Department of Pediatric Dentistry
Lutheran Medical Center
Resident’s Name: Albert Yamoah, DDS Date: 01/24/2018
Article Title: Medical, nutritional, and dental considerations in children with low birth weight.
Author(s): O'Connell S1, O'Connell A, O'Mullane E, Hoey H.
Journal: Pediatric Dentistry
Major Topic: Summarize medical terminology and issues related to fetal growth, morbidity associated with being born low birth weight, premature, or small for gestational age, and the importance of appropriate nutrition in such infants
Type of Article:
Literature review and expert opinion
· Estimates show that between 8% and 26% of infants are born with low birth weight (LBW)
· These children are at risk for medical problems and often have poor oral health
· Evidence now indicates that the postnatal period is a critical time when nutrition may predispose the child to lifelong metabolic disturbance and obesity
· “Term” is a 5-week period from 37 to 42 weeks gestation
· Broad range of normal birth weight depending on the precise gestational age.
· There is also an influence of gender on LBW
o It has been shown that at term birth, boys are heavier than girls.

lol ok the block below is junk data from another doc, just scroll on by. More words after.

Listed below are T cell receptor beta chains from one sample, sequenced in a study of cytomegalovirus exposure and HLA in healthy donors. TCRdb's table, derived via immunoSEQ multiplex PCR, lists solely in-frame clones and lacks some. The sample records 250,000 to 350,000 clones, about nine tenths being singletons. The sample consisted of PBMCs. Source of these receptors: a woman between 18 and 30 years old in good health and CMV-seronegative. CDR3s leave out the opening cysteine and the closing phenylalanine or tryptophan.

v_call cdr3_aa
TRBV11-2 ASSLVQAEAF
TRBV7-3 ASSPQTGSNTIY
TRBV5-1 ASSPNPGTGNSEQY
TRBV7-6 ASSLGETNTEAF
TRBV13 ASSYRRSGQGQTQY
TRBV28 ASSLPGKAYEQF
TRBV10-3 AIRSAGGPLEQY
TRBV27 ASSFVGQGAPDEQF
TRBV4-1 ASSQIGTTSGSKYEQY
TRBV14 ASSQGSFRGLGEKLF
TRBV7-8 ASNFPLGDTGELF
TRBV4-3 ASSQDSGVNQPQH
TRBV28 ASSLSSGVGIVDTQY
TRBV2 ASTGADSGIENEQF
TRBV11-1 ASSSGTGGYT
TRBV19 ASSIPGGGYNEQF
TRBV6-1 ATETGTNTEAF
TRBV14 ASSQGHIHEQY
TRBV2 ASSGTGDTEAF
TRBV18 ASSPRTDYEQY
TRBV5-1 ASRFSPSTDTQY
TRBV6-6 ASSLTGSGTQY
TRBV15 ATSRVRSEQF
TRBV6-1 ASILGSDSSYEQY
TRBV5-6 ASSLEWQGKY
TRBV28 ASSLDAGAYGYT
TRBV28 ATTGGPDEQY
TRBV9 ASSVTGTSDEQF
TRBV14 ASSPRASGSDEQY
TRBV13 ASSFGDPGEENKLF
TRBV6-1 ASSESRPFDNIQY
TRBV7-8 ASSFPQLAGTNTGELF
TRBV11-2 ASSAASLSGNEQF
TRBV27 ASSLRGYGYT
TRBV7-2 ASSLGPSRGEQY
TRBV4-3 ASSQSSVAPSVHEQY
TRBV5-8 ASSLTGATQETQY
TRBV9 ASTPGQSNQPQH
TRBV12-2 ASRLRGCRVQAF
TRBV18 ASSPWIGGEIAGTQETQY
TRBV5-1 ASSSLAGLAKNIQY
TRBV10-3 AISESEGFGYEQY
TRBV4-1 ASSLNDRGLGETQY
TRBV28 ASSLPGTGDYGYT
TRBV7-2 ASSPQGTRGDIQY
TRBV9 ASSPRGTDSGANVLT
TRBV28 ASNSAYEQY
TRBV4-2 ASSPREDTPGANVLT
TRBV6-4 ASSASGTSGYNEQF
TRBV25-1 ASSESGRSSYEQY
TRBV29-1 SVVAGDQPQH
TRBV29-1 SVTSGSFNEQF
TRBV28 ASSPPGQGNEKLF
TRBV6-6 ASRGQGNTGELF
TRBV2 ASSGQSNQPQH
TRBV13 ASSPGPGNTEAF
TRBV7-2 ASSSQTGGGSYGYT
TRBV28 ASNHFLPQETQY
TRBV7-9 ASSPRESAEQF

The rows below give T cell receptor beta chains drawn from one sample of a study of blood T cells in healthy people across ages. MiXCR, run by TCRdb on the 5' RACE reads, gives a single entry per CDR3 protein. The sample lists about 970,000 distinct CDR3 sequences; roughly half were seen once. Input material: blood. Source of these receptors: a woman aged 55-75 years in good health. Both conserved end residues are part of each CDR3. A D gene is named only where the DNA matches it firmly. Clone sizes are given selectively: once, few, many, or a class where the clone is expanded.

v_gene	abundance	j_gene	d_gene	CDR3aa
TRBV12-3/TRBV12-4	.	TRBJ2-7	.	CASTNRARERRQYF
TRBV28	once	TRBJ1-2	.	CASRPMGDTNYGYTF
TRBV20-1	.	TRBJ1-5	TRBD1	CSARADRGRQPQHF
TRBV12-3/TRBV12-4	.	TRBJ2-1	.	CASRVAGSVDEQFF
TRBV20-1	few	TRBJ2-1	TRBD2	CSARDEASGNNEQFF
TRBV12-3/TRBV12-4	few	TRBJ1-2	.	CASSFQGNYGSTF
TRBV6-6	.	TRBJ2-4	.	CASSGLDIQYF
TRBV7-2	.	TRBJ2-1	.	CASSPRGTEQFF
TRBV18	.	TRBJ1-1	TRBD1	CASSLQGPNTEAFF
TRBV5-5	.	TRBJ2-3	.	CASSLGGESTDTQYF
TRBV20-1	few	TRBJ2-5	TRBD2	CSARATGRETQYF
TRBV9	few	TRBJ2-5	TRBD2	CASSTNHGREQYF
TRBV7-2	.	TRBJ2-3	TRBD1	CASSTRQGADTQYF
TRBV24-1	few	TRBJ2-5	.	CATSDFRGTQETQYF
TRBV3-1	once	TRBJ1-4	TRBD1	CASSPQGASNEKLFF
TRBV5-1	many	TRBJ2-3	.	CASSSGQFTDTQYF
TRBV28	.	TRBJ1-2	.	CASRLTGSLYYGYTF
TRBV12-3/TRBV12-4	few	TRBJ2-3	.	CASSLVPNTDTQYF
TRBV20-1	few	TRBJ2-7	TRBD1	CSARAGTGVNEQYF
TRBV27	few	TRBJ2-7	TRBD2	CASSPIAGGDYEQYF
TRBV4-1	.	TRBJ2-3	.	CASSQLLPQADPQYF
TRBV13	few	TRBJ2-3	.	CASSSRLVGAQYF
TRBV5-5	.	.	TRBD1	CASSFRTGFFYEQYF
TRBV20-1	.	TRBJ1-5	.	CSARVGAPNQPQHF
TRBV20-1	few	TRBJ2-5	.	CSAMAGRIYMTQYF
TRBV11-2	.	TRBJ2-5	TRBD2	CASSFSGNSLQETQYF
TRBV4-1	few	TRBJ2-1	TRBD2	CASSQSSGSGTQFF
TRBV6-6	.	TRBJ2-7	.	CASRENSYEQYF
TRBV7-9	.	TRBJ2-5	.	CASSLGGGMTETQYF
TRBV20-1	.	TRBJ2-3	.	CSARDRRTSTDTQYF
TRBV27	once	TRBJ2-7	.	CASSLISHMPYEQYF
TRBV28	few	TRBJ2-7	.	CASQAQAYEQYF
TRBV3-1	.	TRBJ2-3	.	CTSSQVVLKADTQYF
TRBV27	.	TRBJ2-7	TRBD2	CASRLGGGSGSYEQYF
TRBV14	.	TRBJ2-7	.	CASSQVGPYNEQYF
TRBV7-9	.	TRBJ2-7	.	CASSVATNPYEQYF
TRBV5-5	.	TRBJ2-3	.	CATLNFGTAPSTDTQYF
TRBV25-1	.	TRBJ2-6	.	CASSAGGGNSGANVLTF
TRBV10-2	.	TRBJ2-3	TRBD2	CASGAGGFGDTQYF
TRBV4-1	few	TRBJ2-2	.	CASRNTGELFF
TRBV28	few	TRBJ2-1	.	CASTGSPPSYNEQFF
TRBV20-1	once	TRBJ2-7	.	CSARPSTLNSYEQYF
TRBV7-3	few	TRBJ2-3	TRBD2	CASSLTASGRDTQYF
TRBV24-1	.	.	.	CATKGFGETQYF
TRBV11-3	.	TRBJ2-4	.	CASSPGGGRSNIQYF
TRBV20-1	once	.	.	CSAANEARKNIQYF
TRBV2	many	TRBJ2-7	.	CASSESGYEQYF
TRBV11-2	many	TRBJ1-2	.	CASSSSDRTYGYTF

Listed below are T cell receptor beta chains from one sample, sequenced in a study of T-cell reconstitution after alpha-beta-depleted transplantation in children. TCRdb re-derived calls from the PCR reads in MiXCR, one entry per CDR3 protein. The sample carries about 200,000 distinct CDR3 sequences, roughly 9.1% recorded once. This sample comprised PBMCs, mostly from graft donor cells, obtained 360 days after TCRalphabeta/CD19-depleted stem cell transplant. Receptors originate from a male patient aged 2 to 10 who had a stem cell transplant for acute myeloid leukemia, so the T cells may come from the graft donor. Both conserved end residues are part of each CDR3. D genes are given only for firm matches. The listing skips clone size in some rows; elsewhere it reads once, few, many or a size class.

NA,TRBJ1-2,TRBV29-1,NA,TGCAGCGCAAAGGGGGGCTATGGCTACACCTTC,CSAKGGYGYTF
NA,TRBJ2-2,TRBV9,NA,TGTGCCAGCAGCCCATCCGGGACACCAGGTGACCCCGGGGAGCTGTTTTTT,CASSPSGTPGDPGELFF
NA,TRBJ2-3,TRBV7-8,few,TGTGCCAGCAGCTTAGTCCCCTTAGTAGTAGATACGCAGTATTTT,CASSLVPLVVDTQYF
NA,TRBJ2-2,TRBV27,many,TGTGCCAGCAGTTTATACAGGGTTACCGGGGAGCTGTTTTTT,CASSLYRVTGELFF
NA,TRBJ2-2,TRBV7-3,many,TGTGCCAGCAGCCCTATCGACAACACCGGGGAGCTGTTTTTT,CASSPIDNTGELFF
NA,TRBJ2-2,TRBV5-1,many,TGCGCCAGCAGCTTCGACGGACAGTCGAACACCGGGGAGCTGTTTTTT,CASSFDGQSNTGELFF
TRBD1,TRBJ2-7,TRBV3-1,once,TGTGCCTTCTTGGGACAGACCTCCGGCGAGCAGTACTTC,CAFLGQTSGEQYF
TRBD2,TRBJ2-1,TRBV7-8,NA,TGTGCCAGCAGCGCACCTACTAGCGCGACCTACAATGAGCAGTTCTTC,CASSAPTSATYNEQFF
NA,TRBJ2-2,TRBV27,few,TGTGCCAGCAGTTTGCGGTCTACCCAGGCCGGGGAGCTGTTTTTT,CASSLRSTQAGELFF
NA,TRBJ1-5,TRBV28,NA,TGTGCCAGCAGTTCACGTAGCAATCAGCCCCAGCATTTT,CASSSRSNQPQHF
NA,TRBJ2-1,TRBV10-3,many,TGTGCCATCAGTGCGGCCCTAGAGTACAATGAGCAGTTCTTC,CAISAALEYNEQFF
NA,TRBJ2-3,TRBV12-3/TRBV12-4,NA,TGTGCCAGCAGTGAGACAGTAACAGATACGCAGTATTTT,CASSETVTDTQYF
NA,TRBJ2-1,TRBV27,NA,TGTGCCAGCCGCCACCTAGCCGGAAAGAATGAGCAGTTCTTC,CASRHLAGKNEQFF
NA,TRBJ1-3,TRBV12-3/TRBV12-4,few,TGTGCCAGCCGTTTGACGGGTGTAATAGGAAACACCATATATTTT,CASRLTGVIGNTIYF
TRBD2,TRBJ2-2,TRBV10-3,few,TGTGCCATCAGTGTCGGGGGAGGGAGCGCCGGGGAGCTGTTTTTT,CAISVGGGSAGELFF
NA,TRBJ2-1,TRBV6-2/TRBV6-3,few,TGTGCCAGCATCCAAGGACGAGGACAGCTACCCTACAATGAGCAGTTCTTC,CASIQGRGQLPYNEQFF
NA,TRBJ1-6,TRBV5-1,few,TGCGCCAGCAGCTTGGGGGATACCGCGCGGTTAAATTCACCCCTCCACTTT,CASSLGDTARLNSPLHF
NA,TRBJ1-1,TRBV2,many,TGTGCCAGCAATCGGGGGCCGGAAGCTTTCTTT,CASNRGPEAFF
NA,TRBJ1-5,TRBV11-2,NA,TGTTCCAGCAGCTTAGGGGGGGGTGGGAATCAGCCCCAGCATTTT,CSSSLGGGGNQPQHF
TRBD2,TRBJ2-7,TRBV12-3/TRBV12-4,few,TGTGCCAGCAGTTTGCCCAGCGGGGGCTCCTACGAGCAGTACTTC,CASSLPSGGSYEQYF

o Studies of dizygotic twins have demonstrated that female twins have longer gestation than that of male twins.
· Many LBW infants may be sub-optimally managed
o Lack of consensus on optimum infant nutrition for LBW/premature/small-for-gestational-age (SGA) infants
o This may result in rapid postnatal weight gain and ongoing health problems
· Early, integrated medical and dental care should be encouraged for all children with LBW
· SGA and LBW children have been identified as an at-risk group for a number of problems
· Problems may be influenced/exacerbated by nutritional practices
· The pediatric dentist can play an important role in helping parents balance appropriate caloric intake with good oral health
· Cleaning teeth after each intake of supplemented formula or snacks and avoiding prolonged feeding will help with oral clearance
· Encouraging water consumption after snacking in older children should help reduce tooth surface contact time
· Daily use of fluoride can aid with remineralization of hypoplastic tooth defects and prevent demineralization of enamel
· LBW children are at risk of not catching up in growth, leading to short height
· Inappropriately rapid catch-up growth and excessive weight gain, however, may be associated with long-term major morbidity, such as obesity and metabolic syndrome
· SGA children should have length, weight, and head circumference measured every 3 months in the first year and every 6 months thereafter
· Pediatric dentists should be aware of this special group of children and provide appropriate care
Assessment of Article:
Level of Evidence/Comments: Level III